WASHINGTON – The Federal Reserve on Friday issued a final rule laying out how its regulatory capital rules would apply to banks with nontraditional institutional investors – such as limited liability corporations or partnerships – that hold controlling interests.
The Fed's 2013 revised regulatory capital framework requires state member banks, bank holding companies and some savings and loan companies to hold specified ratios of capital and of specified quality.
Among those requirements was a mandate that banks hold common equity Tier 1 capital equivalent or greater than 4.5% of risk-weighted assets. In a stress event, that common equity stock is highly absorbent and is generally absorbed by investors according to a subordination plan, with some investors taking losses before other investors.
But partnerships and LLCs do not issue common stock, so if an institution with that kind of structure has a controlling stake in a bank, that CET1 requirement would not apply. However, partnerships and LLCs can issue other capital instruments that could act like common equity stock, and the rule lays out the standards that such instruments would have to meet in order to qualify as CET1 equivalent.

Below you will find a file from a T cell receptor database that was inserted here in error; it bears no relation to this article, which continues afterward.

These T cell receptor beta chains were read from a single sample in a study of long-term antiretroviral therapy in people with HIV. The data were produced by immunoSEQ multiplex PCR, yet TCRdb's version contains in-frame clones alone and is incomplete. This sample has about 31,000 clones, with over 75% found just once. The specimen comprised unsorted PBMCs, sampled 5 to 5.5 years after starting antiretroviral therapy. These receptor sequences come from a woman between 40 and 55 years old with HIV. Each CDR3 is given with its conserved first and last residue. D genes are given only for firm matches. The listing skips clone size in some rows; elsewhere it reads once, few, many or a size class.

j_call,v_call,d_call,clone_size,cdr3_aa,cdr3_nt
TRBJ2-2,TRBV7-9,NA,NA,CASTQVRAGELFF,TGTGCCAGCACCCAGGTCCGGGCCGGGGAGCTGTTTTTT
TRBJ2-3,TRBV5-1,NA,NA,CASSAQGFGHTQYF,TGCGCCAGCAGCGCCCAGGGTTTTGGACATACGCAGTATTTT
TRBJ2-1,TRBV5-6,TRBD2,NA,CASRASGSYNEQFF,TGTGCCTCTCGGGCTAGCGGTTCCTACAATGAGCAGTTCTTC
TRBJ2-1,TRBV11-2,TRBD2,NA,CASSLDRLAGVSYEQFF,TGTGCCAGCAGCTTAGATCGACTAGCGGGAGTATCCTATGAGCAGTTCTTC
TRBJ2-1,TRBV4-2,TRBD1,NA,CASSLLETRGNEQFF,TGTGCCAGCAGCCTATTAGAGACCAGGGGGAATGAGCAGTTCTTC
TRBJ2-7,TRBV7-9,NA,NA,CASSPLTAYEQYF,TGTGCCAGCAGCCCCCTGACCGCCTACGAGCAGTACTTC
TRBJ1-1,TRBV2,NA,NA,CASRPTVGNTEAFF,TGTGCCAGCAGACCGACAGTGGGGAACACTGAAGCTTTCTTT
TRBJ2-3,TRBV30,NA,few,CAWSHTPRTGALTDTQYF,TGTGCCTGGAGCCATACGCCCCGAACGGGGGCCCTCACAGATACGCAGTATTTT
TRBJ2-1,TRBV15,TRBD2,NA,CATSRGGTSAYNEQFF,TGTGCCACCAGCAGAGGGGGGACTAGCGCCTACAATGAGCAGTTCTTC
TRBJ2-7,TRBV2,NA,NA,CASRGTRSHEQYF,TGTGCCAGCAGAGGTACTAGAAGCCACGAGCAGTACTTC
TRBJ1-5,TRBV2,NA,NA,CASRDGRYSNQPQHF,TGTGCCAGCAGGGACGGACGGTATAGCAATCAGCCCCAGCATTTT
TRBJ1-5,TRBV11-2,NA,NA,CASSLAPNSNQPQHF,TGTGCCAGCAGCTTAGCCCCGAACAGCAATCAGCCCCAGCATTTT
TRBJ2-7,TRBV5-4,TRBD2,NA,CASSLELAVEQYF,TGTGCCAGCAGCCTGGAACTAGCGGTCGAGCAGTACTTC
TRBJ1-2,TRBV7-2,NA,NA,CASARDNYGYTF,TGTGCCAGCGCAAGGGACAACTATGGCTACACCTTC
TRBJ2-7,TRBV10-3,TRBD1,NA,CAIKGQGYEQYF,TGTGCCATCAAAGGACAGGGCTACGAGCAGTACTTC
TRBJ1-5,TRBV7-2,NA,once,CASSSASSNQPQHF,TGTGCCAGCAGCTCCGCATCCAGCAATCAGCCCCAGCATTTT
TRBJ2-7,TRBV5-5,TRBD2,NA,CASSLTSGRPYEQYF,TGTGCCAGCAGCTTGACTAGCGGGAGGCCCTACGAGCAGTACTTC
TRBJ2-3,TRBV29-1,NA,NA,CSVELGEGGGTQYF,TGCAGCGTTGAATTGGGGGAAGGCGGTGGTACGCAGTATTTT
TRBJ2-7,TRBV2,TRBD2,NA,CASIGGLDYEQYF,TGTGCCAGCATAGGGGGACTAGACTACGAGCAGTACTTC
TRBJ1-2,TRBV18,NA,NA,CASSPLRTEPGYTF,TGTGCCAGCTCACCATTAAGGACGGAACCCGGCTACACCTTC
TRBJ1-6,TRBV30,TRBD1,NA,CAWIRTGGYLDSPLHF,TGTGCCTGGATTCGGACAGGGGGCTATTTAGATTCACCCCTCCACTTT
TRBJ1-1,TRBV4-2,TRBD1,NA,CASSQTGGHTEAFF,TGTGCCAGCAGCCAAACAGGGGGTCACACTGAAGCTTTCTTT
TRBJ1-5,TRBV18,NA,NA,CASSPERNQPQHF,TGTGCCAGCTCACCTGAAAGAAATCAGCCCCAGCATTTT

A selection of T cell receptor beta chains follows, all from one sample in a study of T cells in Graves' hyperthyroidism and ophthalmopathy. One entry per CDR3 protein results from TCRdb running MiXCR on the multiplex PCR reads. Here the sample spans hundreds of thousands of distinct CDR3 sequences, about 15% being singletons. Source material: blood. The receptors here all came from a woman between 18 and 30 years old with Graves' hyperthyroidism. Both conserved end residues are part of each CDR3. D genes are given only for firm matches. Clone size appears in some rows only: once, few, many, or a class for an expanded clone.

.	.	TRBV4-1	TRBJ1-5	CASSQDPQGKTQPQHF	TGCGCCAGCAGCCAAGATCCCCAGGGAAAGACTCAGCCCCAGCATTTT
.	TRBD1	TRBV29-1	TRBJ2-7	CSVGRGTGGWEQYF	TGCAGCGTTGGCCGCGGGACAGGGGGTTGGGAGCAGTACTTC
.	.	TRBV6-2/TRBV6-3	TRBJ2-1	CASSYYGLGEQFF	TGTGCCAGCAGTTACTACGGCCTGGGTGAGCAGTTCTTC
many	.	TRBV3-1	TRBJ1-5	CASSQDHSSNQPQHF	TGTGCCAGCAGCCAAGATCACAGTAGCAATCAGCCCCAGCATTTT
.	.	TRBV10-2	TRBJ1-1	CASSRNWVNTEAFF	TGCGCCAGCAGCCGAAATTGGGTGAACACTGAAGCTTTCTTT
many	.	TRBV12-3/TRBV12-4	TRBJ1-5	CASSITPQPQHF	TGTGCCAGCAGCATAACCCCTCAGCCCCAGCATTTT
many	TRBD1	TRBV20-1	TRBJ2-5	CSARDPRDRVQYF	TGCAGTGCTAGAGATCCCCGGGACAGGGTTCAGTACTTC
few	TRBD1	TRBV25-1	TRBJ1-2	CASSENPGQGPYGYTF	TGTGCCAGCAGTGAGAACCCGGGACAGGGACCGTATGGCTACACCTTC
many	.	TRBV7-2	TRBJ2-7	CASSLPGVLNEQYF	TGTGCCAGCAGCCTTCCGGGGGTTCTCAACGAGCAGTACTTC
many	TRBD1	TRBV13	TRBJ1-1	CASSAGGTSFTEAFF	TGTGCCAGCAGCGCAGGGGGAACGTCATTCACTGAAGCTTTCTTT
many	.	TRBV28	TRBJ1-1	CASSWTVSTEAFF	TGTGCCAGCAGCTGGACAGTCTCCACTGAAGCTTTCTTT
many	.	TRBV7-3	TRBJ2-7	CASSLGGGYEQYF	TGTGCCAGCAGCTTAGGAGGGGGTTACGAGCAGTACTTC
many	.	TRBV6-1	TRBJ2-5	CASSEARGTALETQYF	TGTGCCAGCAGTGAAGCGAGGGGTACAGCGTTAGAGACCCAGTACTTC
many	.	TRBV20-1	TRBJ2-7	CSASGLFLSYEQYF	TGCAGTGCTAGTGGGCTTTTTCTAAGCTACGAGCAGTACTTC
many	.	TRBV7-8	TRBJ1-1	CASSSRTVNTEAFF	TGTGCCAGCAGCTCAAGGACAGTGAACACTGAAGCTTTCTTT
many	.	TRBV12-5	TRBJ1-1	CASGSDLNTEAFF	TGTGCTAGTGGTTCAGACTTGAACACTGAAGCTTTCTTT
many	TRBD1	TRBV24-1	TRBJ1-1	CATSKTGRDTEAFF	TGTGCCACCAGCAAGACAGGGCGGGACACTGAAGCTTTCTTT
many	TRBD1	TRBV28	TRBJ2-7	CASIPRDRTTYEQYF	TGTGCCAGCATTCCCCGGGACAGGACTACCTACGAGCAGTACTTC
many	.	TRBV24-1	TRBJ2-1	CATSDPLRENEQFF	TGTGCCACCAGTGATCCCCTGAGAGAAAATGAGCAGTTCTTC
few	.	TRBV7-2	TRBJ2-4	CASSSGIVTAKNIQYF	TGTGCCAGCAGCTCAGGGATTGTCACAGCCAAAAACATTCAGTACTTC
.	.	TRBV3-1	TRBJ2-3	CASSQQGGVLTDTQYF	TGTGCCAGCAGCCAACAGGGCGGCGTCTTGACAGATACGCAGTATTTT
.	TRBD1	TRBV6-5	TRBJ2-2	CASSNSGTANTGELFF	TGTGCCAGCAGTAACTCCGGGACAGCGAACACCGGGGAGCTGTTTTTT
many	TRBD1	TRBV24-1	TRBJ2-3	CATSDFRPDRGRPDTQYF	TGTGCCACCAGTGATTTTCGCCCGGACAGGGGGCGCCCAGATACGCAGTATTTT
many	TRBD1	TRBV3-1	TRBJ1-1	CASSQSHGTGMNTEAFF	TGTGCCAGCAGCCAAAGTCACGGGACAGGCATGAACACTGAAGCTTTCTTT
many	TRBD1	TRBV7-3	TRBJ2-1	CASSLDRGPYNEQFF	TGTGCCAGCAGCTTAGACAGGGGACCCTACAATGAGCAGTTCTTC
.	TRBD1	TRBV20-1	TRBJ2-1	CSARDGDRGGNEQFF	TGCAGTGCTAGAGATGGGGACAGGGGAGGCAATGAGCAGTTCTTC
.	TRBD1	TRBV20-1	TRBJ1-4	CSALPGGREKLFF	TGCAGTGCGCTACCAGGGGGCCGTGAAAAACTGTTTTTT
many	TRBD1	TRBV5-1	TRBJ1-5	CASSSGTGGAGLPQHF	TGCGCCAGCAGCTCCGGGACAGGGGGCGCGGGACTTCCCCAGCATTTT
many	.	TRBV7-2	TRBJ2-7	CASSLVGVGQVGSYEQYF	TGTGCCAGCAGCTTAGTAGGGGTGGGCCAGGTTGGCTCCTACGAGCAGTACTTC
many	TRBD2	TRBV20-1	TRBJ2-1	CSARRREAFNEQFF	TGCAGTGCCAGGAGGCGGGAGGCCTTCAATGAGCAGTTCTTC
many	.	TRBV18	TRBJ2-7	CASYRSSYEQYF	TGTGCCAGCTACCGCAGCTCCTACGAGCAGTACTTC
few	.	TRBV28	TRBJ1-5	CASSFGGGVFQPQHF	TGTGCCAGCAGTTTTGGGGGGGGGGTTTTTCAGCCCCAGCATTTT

The Fed issued a proposal last December to clarify this point, effectively saying that such an instrument could qualify as CET1 "provided that all ownership classes shared equally in losses, even if all ownership classes do not share equally in profits." The proposal also noted that certain conditions like mandatory capital distribution or unequal sharing of losses "could prevent a capital instrument from qualifying as CET1." The final rule affirmed those basic requirements and clarified some additional contingencies if CET1 capital absorbed losses.
The final rule goes into effect Jan. 1, 2016, and the Fed noted that it would apply to only a relatively small number of firms.
The final rule also said that the Fed will make a separate regulation that would clarify how the CET1 requirement will apply to savings and loan holding companies that are personal or family trusts and to clarify how employee-owned stock treatment plans at depository institutions would be considered under the capital rules.